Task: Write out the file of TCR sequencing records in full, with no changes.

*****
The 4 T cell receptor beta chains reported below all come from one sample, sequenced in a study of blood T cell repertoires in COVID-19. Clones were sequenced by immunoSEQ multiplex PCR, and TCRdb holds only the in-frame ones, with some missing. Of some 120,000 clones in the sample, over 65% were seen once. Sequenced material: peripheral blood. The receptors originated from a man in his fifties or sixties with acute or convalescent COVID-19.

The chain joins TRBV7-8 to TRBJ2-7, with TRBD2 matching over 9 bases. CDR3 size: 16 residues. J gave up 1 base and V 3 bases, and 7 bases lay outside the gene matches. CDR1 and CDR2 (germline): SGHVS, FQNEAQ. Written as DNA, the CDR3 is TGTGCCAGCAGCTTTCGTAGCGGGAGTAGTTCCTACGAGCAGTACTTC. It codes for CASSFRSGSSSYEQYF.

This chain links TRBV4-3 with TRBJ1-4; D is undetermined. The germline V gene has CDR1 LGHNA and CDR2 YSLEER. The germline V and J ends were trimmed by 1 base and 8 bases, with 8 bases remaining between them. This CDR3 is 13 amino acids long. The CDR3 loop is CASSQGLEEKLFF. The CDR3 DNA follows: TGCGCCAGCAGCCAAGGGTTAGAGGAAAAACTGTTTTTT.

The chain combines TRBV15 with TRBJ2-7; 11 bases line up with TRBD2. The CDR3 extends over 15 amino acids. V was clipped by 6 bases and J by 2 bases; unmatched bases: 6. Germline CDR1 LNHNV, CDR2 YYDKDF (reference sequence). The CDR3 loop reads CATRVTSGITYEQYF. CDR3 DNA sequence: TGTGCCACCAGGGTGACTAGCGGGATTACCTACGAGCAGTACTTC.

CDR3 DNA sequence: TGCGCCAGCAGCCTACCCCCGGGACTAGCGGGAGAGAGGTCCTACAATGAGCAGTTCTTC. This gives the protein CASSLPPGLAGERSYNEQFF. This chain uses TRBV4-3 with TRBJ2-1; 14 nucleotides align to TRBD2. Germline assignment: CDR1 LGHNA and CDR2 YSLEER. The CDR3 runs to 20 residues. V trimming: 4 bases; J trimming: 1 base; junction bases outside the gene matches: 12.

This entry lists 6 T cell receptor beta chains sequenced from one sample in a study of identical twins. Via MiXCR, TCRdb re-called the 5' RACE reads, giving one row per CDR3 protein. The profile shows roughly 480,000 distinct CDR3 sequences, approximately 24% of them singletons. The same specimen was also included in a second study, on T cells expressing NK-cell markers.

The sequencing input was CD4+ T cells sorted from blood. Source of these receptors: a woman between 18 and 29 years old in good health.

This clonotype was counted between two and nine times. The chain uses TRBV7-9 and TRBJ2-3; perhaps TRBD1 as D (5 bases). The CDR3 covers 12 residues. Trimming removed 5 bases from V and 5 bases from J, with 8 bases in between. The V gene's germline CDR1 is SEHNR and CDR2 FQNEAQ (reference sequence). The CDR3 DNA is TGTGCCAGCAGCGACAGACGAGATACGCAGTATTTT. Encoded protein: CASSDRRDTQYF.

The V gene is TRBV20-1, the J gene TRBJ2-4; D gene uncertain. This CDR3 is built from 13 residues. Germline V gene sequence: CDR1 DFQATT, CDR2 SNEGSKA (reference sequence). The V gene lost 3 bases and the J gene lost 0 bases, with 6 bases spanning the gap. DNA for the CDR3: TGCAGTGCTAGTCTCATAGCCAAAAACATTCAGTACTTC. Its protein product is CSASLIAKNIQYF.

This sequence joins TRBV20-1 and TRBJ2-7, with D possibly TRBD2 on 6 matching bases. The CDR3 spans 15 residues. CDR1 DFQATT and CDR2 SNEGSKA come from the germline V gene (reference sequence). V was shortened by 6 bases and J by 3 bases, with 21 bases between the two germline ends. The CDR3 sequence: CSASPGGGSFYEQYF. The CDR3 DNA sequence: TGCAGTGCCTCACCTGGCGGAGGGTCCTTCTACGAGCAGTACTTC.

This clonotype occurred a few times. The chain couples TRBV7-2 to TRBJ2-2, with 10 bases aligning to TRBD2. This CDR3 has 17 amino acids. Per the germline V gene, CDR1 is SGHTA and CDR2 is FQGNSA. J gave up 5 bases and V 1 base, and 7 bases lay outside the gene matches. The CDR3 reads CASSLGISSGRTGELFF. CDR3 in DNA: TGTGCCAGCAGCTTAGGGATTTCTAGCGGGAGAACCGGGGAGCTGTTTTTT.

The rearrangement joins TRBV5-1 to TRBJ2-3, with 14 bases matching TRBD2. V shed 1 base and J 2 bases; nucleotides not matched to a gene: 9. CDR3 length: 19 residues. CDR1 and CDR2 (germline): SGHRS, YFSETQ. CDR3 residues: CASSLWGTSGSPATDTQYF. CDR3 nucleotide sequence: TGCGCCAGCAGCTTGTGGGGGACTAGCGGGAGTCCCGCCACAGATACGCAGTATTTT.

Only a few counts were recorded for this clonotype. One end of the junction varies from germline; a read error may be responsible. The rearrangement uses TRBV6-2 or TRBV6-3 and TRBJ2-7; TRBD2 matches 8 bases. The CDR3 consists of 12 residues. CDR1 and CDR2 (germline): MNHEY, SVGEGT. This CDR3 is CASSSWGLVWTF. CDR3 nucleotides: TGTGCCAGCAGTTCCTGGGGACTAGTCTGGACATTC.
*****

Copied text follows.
The 4 T cell receptor beta chains reported below all come from one sample, sequenced in a study of blood T cell repertoires in COVID-19. Clones were sequenced by immunoSEQ multiplex PCR, and TCRdb holds only the in-frame ones, with some missing. Of some 120,000 clones in the sample, over 65% were seen once. Sequenced material: peripheral blood. The receptors originated from a man in his fifties or sixties with acute or convalescent COVID-19.

The chain joins TRBV7-8 to TRBJ2-7, with TRBD2 matching over 9 bases. CDR3 size: 16 residues. J gave up 1 base and V 3 bases, and 7 bases lay outside the gene matches. CDR1 and CDR2 (germline): SGHVS, FQNEAQ. Written as DNA, the CDR3 is TGTGCCAGCAGCTTTCGTAGCGGGAGTAGTTCCTACGAGCAGTACTTC. It codes for CASSFRSGSSSYEQYF.

This chain links TRBV4-3 with TRBJ1-4; D is undetermined. The germline V gene has CDR1 LGHNA and CDR2 YSLEER. The germline V and J ends were trimmed by 1 base and 8 bases, with 8 bases remaining between them. This CDR3 is 13 amino acids long. The CDR3 loop is CASSQGLEEKLFF. The CDR3 DNA follows: TGCGCCAGCAGCCAAGGGTTAGAGGAAAAACTGTTTTTT.

The chain combines TRBV15 with TRBJ2-7; 11 bases line up with TRBD2. The CDR3 extends over 15 amino acids. V was clipped by 6 bases and J by 2 bases; unmatched bases: 6. Germline CDR1 LNHNV, CDR2 YYDKDF (reference sequence). The CDR3 loop reads CATRVTSGITYEQYF. CDR3 DNA sequence: TGTGCCACCAGGGTGACTAGCGGGATTACCTACGAGCAGTACTTC.

CDR3 DNA sequence: TGCGCCAGCAGCCTACCCCCGGGACTAGCGGGAGAGAGGTCCTACAATGAGCAGTTCTTC. This gives the protein CASSLPPGLAGERSYNEQFF. This chain uses TRBV4-3 with TRBJ2-1; 14 nucleotides align to TRBD2. Germline assignment: CDR1 LGHNA and CDR2 YSLEER. The CDR3 runs to 20 residues. V trimming: 4 bases; J trimming: 1 base; junction bases outside the gene matches: 12.

This entry lists 6 T cell receptor beta chains sequenced from one sample in a study of identical twins. Via MiXCR, TCRdb re-called the 5' RACE reads, giving one row per CDR3 protein. The profile shows roughly 480,000 distinct CDR3 sequences, approximately 24% of them singletons. The same specimen was also included in a second study, on T cells expressing NK-cell markers.

The sequencing input was CD4+ T cells sorted from blood. Source of these receptors: a woman between 18 and 29 years old in good health.

This clonotype was counted between two and nine times. The chain uses TRBV7-9 and TRBJ2-3; perhaps TRBD1 as D (5 bases). The CDR3 covers 12 residues. Trimming removed 5 bases from V and 5 bases from J, with 8 bases in between. The V gene's germline CDR1 is SEHNR and CDR2 FQNEAQ (reference sequence). The CDR3 DNA is TGTGCCAGCAGCGACAGACGAGATACGCAGTATTTT. Encoded protein: CASSDRRDTQYF.

The V gene is TRBV20-1, the J gene TRBJ2-4; D gene uncertain. This CDR3 is built from 13 residues. Germline V gene sequence: CDR1 DFQATT, CDR2 SNEGSKA (reference sequence). The V gene lost 3 bases and the J gene lost 0 bases, with 6 bases spanning the gap. DNA for the CDR3: TGCAGTGCTAGTCTCATAGCCAAAAACATTCAGTACTTC. Its protein product is CSASLIAKNIQYF.

This sequence joins TRBV20-1 and TRBJ2-7, with D possibly TRBD2 on 6 matching bases. The CDR3 spans 15 residues. CDR1 DFQATT and CDR2 SNEGSKA come from the germline V gene (reference sequence). V was shortened by 6 bases and J by 3 bases, with 21 bases between the two germline ends. The CDR3 sequence: CSASPGGGSFYEQYF. The CDR3 DNA sequence: TGCAGTGCCTCACCTGGCGGAGGGTCCTTCTACGAGCAGTACTTC.

This clonotype occurred a few times. The chain couples TRBV7-2 to TRBJ2-2, with 10 bases aligning to TRBD2. This CDR3 has 17 amino acids. Per the germline V gene, CDR1 is SGHTA and CDR2 is FQGNSA. J gave up 5 bases and V 1 base, and 7 bases lay outside the gene matches. The CDR3 reads CASSLGISSGRTGELFF. CDR3 in DNA: TGTGCCAGCAGCTTAGGGATTTCTAGCGGGAGAACCGGGGAGCTGTTTTTT.

The rearrangement joins TRBV5-1 to TRBJ2-3, with 14 bases matching TRBD2. V shed 1 base and J 2 bases; nucleotides not matched to a gene: 9. CDR3 length: 19 residues. CDR1 and CDR2 (germline): SGHRS, YFSETQ. CDR3 residues: CASSLWGTSGSPATDTQYF. CDR3 nucleotide sequence: TGCGCCAGCAGCTTGTGGGGGACTAGCGGGAGTCCCGCCACAGATACGCAGTATTTT.

Only a few counts were recorded for this clonotype. One end of the junction varies from germline; a read error may be responsible. The rearrangement uses TRBV6-2 or TRBV6-3 and TRBJ2-7; TRBD2 matches 8 bases. The CDR3 consists of 12 residues. CDR1 and CDR2 (germline): MNHEY, SVGEGT. This CDR3 is CASSSWGLVWTF. CDR3 nucleotides: TGTGCCAGCAGTTCCTGGGGACTAGTCTGGACATTC.